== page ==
Macroeconomic Perspectives on Inflation and Unemployment
The present paper is the first in a series of three essays in which we examine the macroeconomic and structural approaches to inflation. In this paper we explore some of the key contributions to the macroeconomic literature which appeared since the late 1950s. Much of this literature evolved in a dual love hate relationship with the Phillips Curve. Scholars who endorsed the Phillips Curve on the basis of historical evidence were surprised when it started to crumble as soon as they assimilated it into their macroeconomic models. The gradual emergence of stagflation and the progressive breakdown of the Phillips Curve presented mainstream macroeconomics with the most serious challenge since the Second World War. Macroeconomists attacked the Phillips Curve but their criticisms sought to modify, not nullify. The idea that inflation and unemployment were inversely related was apparently too significant to discard so the notional relationship was simply ‘augmented’ by auxiliary factors. The cost of saving the Phillips Curve was substantial. To explain stagflation, macroeconomists resorted to 'disequilibria,' ‘rigidities’ and ‘exogenous shocks’ and they abandoned, at least temporarily, the ideal formulation of the neoclassical synthesis.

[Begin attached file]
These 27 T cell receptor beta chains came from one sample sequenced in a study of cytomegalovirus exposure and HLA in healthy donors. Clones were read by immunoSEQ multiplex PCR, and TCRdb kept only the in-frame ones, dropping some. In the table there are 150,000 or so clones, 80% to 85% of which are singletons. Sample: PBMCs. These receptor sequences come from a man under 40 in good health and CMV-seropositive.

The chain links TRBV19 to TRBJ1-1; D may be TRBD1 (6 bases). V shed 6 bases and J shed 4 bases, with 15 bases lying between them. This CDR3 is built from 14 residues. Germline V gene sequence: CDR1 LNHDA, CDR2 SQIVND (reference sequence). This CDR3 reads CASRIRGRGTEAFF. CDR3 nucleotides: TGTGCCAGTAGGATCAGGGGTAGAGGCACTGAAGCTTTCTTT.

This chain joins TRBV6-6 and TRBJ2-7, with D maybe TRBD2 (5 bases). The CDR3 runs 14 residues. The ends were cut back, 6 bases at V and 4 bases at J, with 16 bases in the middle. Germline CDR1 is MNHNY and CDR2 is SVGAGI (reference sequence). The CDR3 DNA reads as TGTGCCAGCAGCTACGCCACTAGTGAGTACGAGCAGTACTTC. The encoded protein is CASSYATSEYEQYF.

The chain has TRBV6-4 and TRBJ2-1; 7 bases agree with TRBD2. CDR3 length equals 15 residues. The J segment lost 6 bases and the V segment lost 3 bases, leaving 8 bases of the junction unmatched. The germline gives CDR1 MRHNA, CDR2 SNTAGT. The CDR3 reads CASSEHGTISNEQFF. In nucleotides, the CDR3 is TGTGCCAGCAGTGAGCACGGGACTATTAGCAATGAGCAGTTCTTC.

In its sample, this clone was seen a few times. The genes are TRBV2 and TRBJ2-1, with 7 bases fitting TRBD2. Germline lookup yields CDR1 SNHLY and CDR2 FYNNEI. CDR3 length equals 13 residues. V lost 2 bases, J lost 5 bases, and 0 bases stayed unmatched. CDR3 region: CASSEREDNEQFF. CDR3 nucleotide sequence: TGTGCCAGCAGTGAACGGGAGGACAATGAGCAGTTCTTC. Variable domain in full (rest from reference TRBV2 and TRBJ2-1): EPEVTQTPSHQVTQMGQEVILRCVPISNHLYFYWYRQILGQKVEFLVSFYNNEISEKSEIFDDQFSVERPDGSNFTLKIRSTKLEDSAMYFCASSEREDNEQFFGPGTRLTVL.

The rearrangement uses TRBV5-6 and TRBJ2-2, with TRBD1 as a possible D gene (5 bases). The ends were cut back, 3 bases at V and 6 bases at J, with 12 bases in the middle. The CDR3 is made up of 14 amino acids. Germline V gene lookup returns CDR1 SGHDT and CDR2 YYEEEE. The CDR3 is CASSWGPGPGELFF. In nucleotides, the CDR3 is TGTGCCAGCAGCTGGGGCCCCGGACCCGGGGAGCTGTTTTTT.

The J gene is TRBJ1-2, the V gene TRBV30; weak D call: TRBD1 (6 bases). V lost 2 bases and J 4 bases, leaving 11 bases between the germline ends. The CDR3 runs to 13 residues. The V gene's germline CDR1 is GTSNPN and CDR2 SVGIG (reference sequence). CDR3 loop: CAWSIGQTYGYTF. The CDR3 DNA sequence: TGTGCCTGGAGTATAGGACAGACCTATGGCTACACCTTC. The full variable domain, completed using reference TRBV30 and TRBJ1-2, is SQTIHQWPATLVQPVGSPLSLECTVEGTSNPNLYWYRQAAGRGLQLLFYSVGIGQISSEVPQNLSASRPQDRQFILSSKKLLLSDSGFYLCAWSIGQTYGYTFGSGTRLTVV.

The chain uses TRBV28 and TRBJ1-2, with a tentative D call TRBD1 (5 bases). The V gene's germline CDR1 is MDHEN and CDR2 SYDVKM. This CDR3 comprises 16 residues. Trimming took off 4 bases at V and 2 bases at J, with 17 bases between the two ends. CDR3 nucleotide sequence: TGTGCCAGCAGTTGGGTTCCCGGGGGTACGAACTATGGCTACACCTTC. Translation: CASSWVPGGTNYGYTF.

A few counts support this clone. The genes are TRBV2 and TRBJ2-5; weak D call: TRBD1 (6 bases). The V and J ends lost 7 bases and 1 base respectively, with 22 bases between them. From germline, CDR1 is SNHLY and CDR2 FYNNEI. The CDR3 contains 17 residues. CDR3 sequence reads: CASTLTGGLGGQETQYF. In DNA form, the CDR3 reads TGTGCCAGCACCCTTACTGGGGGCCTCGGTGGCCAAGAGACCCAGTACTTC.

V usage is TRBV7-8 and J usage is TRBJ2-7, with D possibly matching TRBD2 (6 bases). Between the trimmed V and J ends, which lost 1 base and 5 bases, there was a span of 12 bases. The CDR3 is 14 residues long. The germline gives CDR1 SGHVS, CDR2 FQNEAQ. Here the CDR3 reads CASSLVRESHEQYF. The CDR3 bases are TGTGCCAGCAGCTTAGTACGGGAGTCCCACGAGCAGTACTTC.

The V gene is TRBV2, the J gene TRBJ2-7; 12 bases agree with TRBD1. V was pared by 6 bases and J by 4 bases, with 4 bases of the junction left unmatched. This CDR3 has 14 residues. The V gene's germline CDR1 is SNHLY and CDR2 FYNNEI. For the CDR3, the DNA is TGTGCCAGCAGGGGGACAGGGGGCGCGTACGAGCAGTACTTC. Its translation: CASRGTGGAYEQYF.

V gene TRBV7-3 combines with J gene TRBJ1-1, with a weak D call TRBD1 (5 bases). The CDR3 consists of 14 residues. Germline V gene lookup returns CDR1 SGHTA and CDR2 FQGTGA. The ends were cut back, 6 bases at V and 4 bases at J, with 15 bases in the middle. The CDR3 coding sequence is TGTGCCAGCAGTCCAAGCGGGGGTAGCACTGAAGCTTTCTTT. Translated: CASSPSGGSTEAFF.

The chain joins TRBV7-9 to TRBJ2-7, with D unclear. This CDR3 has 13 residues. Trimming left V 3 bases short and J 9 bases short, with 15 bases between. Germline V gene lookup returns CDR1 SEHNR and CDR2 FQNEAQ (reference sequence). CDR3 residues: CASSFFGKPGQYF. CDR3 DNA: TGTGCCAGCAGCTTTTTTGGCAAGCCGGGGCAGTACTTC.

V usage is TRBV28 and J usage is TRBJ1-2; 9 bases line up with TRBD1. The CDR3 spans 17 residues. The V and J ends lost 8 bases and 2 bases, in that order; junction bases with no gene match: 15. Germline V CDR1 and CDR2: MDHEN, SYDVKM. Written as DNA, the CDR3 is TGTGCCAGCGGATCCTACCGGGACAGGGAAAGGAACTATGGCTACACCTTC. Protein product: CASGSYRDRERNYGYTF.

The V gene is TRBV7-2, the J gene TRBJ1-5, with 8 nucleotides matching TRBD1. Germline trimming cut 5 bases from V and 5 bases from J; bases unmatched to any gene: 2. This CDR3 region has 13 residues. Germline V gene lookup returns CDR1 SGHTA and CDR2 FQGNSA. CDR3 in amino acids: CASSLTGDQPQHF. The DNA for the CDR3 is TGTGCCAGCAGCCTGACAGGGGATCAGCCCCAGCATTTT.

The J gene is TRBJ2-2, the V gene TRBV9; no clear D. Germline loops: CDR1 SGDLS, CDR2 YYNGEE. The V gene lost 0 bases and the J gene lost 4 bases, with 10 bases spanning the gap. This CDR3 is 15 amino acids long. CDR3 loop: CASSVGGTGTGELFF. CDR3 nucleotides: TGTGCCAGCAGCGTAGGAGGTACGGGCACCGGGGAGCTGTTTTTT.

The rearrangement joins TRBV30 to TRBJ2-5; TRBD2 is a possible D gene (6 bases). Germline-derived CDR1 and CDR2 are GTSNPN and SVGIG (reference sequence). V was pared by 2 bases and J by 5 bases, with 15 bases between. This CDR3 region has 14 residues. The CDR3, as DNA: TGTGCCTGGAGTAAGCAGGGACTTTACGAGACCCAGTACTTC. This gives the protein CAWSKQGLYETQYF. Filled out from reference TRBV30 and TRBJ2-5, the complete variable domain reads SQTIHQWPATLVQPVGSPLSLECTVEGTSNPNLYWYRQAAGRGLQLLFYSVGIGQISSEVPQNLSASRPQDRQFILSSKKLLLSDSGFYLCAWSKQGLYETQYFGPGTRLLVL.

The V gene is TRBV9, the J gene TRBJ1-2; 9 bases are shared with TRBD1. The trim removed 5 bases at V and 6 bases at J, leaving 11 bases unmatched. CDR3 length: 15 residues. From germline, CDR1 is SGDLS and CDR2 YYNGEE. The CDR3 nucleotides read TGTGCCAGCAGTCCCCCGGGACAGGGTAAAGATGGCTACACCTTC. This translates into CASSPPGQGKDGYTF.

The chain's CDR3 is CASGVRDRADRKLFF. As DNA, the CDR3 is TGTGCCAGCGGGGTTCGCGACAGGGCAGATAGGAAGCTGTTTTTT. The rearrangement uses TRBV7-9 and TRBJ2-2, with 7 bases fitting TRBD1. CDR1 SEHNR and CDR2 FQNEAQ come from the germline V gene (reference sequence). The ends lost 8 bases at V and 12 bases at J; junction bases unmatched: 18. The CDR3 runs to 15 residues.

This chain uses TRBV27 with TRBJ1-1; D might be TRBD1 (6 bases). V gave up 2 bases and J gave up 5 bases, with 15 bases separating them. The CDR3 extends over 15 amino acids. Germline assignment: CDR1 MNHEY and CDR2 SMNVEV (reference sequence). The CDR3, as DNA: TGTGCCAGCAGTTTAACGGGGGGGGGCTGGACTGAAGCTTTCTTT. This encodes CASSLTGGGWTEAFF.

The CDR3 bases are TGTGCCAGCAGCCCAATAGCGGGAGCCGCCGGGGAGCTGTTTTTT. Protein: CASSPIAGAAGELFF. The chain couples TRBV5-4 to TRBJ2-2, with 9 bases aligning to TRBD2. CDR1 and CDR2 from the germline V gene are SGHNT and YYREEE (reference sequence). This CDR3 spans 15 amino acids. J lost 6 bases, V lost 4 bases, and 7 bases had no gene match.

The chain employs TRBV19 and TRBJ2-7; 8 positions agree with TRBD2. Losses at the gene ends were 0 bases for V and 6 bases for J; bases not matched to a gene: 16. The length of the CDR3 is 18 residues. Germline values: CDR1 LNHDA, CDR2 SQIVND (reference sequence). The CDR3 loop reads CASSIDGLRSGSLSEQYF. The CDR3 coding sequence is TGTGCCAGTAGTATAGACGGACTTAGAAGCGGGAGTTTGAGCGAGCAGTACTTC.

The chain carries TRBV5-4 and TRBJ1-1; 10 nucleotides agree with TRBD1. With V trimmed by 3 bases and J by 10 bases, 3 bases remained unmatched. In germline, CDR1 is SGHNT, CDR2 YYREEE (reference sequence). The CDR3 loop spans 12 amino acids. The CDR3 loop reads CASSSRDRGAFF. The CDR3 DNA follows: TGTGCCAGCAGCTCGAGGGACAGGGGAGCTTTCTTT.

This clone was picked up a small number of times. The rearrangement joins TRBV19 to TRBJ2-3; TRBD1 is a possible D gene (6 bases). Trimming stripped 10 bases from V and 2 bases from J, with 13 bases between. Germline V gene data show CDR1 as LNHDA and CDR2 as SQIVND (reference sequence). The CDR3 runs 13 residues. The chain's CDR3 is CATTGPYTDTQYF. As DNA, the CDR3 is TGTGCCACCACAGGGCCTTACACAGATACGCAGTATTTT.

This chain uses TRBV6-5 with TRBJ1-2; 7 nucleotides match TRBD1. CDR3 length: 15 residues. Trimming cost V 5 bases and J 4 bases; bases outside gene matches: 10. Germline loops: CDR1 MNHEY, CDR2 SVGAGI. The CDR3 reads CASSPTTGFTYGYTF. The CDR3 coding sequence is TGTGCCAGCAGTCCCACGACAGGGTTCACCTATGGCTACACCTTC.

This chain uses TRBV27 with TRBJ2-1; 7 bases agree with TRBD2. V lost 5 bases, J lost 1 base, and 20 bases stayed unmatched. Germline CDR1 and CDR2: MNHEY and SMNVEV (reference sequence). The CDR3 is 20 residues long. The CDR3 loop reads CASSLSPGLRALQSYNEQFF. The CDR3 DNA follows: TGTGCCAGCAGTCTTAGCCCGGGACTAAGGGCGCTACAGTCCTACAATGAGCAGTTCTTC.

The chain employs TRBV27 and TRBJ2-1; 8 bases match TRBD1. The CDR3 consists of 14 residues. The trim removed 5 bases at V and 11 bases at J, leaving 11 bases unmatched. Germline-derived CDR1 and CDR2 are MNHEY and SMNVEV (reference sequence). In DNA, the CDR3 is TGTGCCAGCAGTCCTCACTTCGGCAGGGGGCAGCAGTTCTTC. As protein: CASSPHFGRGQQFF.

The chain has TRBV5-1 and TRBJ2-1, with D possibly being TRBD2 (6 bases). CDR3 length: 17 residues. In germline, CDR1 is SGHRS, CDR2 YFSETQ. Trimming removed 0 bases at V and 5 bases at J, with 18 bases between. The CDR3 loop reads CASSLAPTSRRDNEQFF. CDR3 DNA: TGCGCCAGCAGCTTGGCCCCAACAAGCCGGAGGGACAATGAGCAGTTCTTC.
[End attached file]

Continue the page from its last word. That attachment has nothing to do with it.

|Date of creation:||1990|
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